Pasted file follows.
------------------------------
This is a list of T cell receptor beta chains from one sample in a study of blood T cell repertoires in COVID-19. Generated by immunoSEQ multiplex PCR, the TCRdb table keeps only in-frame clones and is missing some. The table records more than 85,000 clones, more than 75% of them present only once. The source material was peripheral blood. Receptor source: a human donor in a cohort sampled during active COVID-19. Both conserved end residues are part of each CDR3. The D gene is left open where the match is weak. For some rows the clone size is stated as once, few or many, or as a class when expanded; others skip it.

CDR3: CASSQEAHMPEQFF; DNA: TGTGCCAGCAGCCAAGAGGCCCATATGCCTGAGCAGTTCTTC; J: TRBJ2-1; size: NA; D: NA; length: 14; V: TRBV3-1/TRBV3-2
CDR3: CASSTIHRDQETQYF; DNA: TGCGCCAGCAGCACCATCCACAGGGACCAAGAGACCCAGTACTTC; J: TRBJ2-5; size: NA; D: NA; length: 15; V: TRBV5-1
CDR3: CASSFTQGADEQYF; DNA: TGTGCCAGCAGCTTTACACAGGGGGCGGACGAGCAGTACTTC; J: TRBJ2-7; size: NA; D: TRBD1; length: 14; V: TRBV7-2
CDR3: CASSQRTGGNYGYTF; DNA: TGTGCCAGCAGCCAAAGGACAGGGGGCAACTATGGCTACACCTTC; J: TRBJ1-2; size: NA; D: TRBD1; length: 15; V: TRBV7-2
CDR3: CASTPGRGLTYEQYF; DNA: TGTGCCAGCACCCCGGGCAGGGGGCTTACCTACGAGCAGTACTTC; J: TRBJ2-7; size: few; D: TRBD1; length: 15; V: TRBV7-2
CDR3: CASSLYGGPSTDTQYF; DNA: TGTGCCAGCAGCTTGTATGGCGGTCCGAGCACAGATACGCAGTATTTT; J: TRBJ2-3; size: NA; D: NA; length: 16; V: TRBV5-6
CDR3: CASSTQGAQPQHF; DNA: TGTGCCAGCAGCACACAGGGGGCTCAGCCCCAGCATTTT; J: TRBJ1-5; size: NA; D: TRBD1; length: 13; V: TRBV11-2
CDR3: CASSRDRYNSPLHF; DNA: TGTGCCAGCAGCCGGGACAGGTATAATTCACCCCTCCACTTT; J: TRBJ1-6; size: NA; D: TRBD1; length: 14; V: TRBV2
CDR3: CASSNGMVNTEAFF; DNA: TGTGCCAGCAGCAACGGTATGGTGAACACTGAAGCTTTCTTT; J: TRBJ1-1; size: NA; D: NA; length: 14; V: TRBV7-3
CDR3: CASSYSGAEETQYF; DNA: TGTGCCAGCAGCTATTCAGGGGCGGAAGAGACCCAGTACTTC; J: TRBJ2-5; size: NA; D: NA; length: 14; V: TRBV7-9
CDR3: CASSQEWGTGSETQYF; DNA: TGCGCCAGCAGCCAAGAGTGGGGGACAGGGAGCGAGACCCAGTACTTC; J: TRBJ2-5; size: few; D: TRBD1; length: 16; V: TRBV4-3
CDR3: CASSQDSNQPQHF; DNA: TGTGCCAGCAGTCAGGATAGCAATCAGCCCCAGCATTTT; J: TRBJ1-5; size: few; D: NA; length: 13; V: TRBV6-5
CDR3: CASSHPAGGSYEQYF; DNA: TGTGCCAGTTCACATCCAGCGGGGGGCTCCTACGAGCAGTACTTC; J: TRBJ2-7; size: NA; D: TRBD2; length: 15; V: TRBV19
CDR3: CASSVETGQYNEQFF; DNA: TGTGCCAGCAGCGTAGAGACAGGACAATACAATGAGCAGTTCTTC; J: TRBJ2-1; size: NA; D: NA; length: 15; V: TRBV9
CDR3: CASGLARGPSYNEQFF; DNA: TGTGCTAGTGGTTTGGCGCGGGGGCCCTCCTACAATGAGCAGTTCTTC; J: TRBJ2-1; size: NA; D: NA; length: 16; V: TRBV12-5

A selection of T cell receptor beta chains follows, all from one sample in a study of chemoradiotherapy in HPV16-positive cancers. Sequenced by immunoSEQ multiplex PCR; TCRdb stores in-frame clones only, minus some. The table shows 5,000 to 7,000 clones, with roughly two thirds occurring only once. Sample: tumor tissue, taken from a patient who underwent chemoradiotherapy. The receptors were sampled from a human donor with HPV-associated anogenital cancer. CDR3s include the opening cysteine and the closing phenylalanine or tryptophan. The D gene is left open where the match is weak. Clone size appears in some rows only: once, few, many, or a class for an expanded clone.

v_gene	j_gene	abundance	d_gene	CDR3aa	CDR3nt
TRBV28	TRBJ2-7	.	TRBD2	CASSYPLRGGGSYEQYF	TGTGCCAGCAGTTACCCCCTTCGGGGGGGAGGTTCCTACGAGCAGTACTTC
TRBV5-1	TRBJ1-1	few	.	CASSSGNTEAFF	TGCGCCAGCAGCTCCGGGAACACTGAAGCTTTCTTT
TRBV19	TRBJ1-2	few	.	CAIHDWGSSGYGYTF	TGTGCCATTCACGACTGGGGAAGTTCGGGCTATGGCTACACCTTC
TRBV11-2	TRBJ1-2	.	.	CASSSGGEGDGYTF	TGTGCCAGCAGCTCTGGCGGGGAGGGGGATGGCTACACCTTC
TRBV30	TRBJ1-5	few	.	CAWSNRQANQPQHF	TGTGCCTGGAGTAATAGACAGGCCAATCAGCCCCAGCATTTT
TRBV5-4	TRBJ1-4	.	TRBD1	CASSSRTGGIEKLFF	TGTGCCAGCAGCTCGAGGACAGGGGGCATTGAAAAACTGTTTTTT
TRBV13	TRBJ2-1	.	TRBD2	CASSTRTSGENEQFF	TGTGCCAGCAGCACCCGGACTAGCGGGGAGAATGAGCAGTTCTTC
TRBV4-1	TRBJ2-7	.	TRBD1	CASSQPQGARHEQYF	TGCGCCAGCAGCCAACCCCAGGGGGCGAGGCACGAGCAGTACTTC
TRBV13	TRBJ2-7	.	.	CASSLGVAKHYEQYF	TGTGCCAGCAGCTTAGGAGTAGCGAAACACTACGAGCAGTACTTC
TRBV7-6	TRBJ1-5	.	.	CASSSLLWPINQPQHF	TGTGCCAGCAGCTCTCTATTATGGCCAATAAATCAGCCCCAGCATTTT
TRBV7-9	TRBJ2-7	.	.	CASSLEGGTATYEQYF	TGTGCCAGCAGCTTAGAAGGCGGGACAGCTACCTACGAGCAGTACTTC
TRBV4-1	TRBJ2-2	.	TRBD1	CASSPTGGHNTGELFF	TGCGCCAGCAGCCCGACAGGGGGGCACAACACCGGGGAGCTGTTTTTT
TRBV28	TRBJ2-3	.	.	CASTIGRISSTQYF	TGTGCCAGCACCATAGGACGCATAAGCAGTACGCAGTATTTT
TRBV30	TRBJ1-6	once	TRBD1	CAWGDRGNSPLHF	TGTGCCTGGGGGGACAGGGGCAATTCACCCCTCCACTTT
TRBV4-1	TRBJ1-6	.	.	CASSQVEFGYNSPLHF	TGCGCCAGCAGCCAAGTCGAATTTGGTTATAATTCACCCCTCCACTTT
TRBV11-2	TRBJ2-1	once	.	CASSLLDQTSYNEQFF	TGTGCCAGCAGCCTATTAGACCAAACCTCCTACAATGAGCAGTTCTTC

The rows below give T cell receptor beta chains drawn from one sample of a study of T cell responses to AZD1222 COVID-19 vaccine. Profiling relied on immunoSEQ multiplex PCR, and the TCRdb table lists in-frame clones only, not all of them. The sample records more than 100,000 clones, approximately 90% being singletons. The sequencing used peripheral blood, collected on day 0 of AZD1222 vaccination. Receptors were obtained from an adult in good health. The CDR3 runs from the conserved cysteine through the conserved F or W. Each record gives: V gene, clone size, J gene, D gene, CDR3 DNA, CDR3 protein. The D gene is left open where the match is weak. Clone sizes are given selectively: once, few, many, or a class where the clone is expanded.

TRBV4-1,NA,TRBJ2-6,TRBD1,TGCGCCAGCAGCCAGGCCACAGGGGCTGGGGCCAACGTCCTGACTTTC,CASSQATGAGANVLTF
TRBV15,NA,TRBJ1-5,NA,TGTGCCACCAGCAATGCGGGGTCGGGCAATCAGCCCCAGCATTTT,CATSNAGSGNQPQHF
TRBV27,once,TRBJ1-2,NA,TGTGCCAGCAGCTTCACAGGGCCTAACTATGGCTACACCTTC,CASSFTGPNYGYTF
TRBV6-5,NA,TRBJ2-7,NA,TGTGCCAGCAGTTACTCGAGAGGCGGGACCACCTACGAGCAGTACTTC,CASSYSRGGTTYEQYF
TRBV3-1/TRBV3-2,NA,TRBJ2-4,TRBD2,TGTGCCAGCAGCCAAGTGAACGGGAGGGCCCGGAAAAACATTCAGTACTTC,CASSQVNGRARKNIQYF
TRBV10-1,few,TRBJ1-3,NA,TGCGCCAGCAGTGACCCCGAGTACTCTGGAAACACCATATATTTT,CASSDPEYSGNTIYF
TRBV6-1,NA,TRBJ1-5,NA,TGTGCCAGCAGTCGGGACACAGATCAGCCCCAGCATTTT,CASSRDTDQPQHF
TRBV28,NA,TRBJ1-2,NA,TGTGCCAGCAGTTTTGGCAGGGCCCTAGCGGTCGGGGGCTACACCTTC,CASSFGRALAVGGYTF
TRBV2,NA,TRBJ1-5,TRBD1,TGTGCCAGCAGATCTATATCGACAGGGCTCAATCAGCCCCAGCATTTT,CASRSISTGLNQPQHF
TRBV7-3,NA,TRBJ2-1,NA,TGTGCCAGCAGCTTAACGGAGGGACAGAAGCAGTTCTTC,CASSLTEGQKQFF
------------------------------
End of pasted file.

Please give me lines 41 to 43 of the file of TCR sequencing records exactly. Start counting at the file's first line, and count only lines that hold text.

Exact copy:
TRBV10-1,few,TRBJ1-3,NA,TGCGCCAGCAGTGACCCCGAGTACTCTGGAAACACCATATATTTT,CASSDPEYSGNTIYF
TRBV6-1,NA,TRBJ1-5,NA,TGTGCCAGCAGTCGGGACACAGATCAGCCCCAGCATTTT,CASSRDTDQPQHF
TRBV28,NA,TRBJ1-2,NA,TGTGCCAGCAGTTTTGGCAGGGCCCTAGCGGTCGGGGGCTACACCTTC,CASSFGRALAVGGYTF